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Do It Yourself or Not: Repair damaged plaster

Gene and Katie Hamilton, Tribune Content Agency on

Plaster walls and ceilings are found in many older homes; and all too often, they’re marred with holes and cracks. Over time a plaster ceiling often sags, another problem. To repair damaged plaster walls with a hodgepodge of cracks or a ceiling that sags we’ve used a specific process.

First, secure the loose plaster to the lath behind it using plaster washers, small metal discs fastened with 4-inch drywall screws. Often called ceiling buttons, these quarter-sized discs are very inexpensive and sold at specialty hardware stores and online. Just type “plaster washers'' in a search engine, and you’ll find several online sources where you can order them. We’ve found them sold in large quantities at the big boxes for contractors; an online source is better for a homeowner who needs far less of them.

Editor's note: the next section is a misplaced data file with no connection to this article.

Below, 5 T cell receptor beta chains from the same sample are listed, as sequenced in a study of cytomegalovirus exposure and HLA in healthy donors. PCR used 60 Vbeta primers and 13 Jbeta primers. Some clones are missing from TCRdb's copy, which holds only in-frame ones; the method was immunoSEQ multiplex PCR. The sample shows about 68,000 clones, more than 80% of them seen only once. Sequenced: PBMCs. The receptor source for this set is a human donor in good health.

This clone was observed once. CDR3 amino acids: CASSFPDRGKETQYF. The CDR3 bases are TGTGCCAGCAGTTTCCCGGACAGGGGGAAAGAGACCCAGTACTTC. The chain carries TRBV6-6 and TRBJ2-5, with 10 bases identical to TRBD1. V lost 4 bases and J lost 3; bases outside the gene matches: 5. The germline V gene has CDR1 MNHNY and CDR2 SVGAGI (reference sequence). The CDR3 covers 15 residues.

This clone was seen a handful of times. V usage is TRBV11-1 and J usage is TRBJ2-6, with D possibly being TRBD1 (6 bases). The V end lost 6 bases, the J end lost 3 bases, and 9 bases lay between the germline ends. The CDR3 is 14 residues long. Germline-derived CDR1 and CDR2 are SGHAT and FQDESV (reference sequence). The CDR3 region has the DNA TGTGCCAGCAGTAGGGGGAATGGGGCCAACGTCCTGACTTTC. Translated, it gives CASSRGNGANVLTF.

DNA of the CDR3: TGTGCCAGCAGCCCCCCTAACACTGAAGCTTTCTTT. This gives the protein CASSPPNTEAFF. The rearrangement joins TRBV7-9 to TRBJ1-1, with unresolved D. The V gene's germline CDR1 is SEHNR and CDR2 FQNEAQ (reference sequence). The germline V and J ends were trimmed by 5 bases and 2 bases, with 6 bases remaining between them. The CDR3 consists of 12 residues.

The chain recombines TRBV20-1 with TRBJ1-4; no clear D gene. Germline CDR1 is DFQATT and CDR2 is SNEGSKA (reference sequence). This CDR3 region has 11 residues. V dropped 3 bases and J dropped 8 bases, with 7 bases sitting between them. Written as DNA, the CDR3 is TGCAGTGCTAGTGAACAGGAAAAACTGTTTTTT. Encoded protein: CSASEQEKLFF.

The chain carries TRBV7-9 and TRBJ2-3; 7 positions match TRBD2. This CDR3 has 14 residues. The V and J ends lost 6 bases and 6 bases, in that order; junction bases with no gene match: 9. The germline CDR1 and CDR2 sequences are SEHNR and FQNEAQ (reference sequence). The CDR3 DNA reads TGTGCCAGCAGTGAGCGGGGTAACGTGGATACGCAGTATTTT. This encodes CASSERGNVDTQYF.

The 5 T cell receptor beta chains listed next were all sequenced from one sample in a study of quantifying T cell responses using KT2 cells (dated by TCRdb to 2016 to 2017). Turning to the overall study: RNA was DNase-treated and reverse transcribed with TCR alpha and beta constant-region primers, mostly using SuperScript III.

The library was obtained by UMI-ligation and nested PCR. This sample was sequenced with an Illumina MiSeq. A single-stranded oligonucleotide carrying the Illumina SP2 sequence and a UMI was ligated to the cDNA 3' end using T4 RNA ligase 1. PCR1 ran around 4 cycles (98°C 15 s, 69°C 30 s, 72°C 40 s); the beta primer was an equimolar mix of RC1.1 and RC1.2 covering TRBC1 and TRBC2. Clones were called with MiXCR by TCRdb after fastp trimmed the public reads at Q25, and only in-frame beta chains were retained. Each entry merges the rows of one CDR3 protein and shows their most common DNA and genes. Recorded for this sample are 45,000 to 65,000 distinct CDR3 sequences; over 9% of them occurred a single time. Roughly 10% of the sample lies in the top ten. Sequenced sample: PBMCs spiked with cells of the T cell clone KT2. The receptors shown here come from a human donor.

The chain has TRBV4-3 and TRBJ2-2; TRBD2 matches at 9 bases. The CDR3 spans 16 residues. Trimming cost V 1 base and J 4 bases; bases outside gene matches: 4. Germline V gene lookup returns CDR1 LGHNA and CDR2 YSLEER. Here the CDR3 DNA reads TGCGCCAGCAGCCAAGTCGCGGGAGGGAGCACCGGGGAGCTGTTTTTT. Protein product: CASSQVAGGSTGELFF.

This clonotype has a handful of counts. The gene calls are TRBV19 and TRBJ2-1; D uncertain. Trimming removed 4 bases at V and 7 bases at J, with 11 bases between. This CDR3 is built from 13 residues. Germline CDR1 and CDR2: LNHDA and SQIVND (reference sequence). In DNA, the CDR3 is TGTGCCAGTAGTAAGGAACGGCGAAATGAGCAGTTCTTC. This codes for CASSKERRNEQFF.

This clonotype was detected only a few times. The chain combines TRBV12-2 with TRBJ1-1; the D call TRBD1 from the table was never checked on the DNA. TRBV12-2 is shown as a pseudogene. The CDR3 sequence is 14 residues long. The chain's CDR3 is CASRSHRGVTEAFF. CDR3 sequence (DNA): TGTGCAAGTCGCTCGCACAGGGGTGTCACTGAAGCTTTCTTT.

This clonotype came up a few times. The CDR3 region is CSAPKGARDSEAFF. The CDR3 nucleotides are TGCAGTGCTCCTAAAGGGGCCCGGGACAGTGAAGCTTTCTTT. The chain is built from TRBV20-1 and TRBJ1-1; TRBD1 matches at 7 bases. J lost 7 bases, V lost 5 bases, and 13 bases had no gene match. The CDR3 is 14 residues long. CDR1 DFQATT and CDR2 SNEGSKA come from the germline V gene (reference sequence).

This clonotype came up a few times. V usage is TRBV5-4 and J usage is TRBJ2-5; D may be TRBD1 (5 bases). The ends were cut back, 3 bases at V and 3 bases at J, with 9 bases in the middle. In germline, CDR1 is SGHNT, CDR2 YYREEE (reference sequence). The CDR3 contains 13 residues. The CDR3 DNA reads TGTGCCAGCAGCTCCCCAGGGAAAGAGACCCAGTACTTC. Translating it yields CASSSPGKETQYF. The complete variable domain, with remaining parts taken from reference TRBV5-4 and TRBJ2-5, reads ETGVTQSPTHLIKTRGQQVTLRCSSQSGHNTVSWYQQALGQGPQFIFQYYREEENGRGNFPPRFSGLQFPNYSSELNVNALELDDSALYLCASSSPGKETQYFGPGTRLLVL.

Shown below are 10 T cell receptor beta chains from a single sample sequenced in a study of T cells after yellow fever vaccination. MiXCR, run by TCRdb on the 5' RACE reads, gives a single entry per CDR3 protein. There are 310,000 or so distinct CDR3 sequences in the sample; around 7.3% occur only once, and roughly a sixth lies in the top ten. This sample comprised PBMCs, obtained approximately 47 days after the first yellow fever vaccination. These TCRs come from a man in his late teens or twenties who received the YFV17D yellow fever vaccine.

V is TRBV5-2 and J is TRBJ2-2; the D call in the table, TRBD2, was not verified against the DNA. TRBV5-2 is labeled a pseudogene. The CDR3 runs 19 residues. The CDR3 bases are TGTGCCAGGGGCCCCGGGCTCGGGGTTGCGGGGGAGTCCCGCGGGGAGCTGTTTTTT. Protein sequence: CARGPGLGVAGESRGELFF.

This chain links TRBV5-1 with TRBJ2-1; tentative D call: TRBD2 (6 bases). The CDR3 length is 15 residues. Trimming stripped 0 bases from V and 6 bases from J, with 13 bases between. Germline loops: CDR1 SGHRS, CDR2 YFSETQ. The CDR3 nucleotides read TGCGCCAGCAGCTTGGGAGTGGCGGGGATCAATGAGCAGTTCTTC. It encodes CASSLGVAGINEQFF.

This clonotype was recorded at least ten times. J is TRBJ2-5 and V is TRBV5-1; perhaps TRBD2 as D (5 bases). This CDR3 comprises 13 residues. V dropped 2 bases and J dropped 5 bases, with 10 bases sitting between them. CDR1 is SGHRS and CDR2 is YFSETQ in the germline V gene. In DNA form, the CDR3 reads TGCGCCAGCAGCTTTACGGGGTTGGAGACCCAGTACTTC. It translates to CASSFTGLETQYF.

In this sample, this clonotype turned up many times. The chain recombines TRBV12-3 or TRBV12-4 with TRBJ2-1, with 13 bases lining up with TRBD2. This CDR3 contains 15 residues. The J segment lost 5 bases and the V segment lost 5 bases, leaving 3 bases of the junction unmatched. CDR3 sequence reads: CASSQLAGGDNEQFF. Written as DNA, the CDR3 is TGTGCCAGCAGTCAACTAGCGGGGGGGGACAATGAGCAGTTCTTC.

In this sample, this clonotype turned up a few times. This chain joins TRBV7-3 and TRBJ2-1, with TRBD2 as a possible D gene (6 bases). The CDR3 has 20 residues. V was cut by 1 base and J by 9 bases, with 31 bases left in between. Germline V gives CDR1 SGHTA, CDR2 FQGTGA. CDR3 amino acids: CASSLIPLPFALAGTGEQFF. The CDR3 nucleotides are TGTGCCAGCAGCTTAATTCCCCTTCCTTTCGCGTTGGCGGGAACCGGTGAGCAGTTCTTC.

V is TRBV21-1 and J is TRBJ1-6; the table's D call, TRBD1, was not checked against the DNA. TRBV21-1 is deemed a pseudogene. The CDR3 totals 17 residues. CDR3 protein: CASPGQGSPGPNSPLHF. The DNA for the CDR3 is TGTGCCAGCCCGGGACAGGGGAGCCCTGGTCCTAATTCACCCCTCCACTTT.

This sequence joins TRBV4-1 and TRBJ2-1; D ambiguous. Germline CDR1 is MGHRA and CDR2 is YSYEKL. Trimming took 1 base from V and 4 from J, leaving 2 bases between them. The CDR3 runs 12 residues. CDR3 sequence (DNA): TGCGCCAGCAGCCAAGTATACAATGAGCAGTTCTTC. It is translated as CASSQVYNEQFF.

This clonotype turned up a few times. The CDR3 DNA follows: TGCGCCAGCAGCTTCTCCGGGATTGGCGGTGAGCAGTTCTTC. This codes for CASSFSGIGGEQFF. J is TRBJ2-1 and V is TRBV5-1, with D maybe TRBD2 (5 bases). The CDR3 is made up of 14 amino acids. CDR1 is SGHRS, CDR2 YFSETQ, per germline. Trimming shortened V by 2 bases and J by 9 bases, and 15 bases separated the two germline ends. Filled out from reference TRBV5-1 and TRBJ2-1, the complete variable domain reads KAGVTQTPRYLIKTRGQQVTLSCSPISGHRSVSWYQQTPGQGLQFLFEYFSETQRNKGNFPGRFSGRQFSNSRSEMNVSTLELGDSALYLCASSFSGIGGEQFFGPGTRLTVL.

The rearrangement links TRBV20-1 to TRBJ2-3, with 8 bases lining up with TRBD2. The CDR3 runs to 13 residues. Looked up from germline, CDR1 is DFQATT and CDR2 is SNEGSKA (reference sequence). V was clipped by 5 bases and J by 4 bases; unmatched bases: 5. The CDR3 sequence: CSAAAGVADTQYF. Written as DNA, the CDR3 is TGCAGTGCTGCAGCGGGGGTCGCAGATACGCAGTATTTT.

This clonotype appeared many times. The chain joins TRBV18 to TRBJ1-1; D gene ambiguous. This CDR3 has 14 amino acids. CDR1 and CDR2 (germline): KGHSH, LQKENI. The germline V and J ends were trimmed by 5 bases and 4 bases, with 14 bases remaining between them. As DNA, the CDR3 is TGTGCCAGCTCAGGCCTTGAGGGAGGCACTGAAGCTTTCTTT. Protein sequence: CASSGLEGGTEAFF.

After the repair and the loose plaster is secure, it’s a cover up job. Install 3/8-inch wallboard over the repair work and finish the new surface with tape and compound, and then sand it smooth. The series of steps to completion make this a good one for a homeowner who can work in short sprints. It’s not a dream job for a contractor, who has to schedule several return trips.

To complete the job for a ceiling in a 15-foot-by-20-foot room, a drywall contractor will charge $845, which includes the labor and material. A homeowner can do the job for $125, the cost of the repair material and wallboard, and pocket an 85% savings. This is a good job for a budding do-it-yourselfer because the tools and material are low in cost and the repetitive skill is learned on the job.

Pro Cost: $845 — DIY Cost: $125
Pro time: 19.8 — DIY Time: 25.0
DIY Savings: 720 — Percent Saved: 85%



To find more DIY project costs and to post comments and questions, visit www.diyornot.com and m.diyornot.com on smartphones.

©2022 Gene and Katie Hamilton. Distributed by Tribune Content Agency, LLC.




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